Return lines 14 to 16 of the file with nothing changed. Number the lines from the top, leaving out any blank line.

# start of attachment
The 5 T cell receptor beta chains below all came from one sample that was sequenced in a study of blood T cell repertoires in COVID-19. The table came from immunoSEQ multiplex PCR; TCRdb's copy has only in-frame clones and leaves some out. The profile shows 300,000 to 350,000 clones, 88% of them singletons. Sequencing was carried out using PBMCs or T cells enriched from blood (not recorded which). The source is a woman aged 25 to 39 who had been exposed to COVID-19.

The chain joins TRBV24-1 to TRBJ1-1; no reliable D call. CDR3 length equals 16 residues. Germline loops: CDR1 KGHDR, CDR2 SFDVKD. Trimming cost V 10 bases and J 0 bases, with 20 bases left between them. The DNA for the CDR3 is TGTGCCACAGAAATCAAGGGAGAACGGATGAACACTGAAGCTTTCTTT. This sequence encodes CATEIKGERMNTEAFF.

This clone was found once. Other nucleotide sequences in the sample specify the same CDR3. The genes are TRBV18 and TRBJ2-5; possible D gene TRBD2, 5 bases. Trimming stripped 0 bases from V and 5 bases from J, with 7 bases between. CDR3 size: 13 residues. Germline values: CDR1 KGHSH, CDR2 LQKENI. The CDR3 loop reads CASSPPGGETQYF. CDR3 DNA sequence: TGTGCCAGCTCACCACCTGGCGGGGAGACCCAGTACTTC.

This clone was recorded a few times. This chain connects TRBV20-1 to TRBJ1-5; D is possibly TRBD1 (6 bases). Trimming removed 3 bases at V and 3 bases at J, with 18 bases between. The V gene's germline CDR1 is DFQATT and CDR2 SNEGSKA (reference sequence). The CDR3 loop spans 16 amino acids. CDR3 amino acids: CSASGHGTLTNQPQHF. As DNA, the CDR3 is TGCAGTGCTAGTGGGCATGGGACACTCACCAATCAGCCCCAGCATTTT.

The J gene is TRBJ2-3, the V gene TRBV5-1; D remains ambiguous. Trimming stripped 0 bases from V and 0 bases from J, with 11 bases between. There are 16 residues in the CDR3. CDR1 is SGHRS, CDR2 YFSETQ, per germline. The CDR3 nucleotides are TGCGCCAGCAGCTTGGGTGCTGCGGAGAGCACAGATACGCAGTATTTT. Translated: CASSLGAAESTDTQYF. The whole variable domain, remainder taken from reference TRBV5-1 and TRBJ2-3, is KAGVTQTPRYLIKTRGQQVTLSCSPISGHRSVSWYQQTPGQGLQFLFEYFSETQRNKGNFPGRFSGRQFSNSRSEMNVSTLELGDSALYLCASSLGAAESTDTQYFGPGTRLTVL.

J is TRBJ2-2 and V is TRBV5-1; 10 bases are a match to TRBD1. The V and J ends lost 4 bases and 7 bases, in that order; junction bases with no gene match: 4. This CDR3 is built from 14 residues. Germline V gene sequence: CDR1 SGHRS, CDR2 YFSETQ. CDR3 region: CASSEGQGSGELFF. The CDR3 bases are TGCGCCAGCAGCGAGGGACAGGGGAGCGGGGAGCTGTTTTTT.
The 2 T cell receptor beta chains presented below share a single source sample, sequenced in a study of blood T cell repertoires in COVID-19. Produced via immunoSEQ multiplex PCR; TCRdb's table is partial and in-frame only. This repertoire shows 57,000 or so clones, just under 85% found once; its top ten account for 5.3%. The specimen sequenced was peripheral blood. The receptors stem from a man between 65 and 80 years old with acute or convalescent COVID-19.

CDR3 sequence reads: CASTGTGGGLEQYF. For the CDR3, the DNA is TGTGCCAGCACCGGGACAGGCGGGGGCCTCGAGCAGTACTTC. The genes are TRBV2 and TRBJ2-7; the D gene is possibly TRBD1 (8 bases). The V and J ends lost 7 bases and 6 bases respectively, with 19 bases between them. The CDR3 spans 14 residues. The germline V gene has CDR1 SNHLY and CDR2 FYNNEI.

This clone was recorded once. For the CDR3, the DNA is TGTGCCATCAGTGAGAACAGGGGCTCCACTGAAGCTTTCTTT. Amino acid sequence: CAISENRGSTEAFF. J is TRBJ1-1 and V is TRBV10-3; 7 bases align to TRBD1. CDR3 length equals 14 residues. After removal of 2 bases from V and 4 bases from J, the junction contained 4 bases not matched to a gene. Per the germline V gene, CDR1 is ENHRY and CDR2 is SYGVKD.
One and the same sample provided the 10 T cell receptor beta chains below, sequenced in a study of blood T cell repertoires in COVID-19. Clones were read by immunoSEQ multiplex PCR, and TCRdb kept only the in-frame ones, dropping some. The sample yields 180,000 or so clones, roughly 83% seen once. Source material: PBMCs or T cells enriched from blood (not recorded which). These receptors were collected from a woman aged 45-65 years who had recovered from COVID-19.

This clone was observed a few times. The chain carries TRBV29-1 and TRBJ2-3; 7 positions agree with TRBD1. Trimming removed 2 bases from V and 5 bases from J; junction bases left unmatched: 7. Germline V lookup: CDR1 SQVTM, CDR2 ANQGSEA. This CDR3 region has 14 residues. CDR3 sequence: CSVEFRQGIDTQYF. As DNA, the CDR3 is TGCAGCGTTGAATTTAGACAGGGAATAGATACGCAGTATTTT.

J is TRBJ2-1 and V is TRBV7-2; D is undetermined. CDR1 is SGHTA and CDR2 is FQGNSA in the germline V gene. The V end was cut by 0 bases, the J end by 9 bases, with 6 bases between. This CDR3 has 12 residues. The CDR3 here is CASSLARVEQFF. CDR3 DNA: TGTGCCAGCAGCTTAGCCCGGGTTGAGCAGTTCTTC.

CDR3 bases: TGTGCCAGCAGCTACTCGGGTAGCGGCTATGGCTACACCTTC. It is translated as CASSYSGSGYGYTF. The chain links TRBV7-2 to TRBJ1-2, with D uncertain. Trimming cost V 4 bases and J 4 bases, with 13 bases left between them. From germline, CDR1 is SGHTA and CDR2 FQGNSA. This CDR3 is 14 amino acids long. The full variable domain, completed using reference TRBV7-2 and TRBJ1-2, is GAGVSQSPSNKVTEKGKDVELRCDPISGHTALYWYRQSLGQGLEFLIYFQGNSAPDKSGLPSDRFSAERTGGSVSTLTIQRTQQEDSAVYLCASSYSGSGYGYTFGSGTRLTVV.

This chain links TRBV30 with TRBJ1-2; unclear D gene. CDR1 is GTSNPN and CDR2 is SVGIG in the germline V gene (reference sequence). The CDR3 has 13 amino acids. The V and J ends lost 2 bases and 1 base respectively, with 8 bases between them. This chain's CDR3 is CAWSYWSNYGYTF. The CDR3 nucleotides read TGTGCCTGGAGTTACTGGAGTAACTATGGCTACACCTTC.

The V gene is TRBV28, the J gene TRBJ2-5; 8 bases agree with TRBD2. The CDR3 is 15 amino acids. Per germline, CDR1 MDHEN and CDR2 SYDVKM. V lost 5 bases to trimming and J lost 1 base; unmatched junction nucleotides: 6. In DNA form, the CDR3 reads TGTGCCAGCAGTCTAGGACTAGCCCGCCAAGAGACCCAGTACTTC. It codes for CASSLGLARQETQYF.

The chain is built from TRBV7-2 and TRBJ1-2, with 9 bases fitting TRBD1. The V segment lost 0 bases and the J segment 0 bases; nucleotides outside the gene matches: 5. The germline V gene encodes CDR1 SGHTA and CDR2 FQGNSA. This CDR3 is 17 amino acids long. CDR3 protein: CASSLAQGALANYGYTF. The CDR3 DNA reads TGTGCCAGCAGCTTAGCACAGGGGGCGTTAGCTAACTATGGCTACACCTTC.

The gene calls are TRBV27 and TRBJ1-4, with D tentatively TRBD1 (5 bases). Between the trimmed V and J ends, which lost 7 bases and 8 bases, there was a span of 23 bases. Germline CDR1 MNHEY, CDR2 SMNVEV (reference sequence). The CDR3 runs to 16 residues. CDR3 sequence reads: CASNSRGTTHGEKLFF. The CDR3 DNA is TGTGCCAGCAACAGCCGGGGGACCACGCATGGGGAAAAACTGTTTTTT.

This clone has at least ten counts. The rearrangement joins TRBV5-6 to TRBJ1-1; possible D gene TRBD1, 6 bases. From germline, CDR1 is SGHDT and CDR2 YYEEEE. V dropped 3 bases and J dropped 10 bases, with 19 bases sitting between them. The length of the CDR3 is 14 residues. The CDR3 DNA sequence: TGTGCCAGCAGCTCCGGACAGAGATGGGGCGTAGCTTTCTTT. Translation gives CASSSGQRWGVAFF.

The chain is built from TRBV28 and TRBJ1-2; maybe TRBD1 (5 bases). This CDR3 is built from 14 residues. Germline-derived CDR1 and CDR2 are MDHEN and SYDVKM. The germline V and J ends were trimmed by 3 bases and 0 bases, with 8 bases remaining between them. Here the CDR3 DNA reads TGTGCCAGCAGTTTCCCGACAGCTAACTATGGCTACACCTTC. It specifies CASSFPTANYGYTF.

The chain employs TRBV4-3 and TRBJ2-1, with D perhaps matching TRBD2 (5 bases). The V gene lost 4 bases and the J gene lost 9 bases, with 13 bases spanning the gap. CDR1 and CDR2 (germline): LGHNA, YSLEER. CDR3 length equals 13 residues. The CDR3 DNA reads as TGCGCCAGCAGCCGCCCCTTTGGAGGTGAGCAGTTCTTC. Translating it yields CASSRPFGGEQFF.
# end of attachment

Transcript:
This chain links TRBV30 with TRBJ1-2; unclear D gene. CDR1 is GTSNPN and CDR2 is SVGIG in the germline V gene (reference sequence). The CDR3 has 13 amino acids. The V and J ends lost 2 bases and 1 base respectively, with 8 bases between them. This chain's CDR3 is CAWSYWSNYGYTF. The CDR3 nucleotides read TGTGCCTGGAGTTACTGGAGTAACTATGGCTACACCTTC.

The V gene is TRBV28, the J gene TRBJ2-5; 8 bases agree with TRBD2. The CDR3 is 15 amino acids. Per germline, CDR1 MDHEN and CDR2 SYDVKM. V lost 5 bases to trimming and J lost 1 base; unmatched junction nucleotides: 6. In DNA form, the CDR3 reads TGTGCCAGCAGTCTAGGACTAGCCCGCCAAGAGACCCAGTACTTC. It codes for CASSLGLARQETQYF.

The chain is built from TRBV7-2 and TRBJ1-2, with 9 bases fitting TRBD1. The V segment lost 0 bases and the J segment 0 bases; nucleotides outside the gene matches: 5. The germline V gene encodes CDR1 SGHTA and CDR2 FQGNSA. This CDR3 is 17 amino acids long. CDR3 protein: CASSLAQGALANYGYTF. The CDR3 DNA reads TGTGCCAGCAGCTTAGCACAGGGGGCGTTAGCTAACTATGGCTACACCTTC.